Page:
In the research cited above, the first question we addressed was whether the quality criteria originating from blood-substitute research in the 1990s also should be applied to ophthalmological products. Our investigations were carried out on batches of perfluorooctane (PFO) that had demonstrably led to severe adverse reactions. There is evidence from blood-substitution research that substance-specific, incompletely fluorinated by-products that inevitably arise during production and are dissolved in the PFCL can, even in minute quantities, lead occasionally to severe toxic reactions. It is mandatory that a specification of this class of contaminants must be created, as they can always arise completely independently of the materials used initially in production and of fluorination processes.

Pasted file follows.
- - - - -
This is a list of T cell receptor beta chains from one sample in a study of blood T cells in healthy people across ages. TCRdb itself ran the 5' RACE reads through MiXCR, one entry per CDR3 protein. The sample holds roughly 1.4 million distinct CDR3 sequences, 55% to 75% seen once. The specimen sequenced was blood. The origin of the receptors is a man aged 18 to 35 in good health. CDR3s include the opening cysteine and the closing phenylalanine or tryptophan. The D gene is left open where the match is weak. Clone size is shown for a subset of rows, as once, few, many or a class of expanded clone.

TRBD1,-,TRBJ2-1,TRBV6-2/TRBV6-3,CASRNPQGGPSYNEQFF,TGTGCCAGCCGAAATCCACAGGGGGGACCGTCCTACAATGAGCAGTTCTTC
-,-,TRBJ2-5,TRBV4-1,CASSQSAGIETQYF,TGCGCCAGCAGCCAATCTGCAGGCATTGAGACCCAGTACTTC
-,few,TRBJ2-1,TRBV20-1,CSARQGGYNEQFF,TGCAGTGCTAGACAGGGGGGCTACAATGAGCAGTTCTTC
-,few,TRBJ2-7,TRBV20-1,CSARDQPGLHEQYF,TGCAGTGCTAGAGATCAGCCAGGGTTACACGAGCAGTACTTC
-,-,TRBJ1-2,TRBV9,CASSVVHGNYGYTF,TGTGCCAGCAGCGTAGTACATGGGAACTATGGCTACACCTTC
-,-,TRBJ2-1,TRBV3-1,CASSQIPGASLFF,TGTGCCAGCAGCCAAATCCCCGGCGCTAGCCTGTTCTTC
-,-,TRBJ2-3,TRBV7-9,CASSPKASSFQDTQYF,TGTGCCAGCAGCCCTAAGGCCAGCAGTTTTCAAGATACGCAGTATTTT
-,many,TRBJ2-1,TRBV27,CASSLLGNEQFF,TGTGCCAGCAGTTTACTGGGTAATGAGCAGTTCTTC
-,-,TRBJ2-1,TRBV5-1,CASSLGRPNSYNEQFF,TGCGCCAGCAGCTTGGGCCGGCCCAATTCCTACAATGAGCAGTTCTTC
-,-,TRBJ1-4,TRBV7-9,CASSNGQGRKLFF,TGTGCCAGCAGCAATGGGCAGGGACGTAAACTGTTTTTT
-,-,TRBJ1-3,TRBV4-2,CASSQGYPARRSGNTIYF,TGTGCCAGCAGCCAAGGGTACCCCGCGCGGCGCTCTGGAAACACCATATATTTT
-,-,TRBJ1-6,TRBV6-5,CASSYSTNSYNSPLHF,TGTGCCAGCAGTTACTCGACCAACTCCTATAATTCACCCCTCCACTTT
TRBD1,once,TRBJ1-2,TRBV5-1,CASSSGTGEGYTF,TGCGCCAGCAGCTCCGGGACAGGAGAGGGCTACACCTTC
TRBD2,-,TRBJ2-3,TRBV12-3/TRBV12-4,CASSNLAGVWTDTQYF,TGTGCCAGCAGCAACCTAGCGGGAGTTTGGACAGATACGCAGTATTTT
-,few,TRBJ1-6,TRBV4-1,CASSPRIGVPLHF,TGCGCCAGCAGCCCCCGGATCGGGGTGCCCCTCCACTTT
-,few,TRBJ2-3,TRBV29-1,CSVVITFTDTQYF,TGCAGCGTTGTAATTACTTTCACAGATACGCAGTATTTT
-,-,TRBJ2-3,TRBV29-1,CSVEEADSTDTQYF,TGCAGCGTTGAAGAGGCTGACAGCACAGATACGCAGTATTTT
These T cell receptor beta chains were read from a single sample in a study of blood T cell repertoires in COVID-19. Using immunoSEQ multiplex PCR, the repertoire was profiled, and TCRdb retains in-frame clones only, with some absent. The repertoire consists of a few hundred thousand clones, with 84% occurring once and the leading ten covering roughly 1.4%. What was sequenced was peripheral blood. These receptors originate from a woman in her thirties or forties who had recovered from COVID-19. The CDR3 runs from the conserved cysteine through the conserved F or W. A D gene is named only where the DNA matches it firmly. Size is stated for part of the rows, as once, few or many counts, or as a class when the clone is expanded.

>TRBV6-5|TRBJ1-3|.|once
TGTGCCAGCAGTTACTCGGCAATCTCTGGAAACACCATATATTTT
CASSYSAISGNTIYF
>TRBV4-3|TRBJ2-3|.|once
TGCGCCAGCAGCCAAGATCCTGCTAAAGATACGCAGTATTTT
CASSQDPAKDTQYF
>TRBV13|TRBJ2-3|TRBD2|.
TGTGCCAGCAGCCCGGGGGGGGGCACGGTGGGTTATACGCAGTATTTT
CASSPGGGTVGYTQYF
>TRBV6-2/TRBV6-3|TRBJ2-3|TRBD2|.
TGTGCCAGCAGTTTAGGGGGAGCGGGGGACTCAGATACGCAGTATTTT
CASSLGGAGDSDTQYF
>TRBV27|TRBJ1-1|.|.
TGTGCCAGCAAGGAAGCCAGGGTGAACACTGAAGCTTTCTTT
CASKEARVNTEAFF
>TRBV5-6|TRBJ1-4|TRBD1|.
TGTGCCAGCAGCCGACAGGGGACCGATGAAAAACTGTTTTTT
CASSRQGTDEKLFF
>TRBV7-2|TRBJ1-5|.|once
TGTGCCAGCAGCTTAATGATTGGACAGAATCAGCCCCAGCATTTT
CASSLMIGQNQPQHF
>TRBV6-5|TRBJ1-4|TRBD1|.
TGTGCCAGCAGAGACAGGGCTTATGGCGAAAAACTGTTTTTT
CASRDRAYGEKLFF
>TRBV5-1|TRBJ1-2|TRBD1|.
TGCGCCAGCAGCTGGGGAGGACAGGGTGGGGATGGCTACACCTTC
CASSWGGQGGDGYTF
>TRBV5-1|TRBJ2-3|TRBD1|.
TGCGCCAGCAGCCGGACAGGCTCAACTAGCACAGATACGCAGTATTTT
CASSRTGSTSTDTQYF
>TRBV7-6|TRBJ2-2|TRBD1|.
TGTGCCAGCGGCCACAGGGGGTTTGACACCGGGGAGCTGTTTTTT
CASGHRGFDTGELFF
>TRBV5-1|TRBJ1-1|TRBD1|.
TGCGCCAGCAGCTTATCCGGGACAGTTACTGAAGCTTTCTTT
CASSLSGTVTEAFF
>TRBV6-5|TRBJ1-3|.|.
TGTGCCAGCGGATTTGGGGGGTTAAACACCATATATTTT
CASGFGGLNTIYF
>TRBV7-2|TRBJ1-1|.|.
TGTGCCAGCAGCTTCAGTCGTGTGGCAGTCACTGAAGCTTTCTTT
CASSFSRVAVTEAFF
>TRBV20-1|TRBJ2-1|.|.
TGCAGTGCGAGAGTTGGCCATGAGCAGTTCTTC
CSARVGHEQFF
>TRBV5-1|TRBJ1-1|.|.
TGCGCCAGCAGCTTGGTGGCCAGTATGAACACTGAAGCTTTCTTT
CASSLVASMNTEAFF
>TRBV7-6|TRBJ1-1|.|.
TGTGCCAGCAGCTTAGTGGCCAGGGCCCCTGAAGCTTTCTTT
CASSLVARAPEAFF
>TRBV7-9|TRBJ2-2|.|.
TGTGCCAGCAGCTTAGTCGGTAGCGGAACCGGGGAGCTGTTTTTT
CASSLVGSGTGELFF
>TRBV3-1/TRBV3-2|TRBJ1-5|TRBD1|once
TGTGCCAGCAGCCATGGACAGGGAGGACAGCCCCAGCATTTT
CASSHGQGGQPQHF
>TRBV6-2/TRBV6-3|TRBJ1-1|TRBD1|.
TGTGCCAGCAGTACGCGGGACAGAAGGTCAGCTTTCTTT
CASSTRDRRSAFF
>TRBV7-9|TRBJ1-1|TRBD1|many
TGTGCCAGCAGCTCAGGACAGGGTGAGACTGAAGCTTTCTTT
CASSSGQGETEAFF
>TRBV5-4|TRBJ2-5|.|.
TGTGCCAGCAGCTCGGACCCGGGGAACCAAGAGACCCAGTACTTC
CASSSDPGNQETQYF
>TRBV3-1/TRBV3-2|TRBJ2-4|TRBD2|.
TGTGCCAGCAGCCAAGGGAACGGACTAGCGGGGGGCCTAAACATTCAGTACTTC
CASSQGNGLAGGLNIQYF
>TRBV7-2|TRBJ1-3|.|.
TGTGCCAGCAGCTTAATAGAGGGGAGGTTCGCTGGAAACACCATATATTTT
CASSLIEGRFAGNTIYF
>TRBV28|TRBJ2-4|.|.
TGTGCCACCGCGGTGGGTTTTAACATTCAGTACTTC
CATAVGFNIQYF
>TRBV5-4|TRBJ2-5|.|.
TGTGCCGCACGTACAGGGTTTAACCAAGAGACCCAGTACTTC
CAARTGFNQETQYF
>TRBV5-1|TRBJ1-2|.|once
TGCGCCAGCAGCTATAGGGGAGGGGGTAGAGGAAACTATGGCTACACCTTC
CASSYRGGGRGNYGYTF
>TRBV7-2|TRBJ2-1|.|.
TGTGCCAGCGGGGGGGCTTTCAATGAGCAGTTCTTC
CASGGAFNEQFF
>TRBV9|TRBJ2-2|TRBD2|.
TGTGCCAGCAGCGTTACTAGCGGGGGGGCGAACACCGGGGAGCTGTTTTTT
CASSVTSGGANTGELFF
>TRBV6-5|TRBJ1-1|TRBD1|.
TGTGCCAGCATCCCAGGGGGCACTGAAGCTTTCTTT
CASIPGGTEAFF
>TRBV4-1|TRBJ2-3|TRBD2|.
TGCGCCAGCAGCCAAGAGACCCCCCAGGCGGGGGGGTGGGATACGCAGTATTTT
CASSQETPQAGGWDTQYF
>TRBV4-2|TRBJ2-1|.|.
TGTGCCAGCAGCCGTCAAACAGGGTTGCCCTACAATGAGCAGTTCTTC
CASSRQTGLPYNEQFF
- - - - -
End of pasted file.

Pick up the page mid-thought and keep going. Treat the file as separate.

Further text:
Unlike the extreme chemical stability of fully fluorinated perfluorocarbon (PFC) molecules, incompletely fluorinated impurities can react with chemical and biological material, or they can be transformed into other toxic substances. 
The reactivity of incompletely fluorinated impurities and their toxicity are closely related; however, the intended use of PFCL assumes that only completely fluorinated products are used. Only then can they acquire the essential, particular stability required (thus ensuring their compatibility) and their surface properties. 
This is why the degree of fluorination must always be measured right down to the trace level—and the aim of the H-value test cited in the article. 
The H-value is a quality parameter for perfluorinated compounds in which, ideally, all hydrogen atoms have been replaced by fluorine atoms (PFCL). It indicates the concentration of the remaining hydrogen atoms. Its determination is carried out in two steps. HF is split off by a chemical transformation targeting precisely the (under these conditions) reactive, residual protons. This is quantified potentiometrically in the next analysis step. It should be done as a limit test. The acceptance criterion should be “practically free from,” meaning below the detection limit (10 ppm).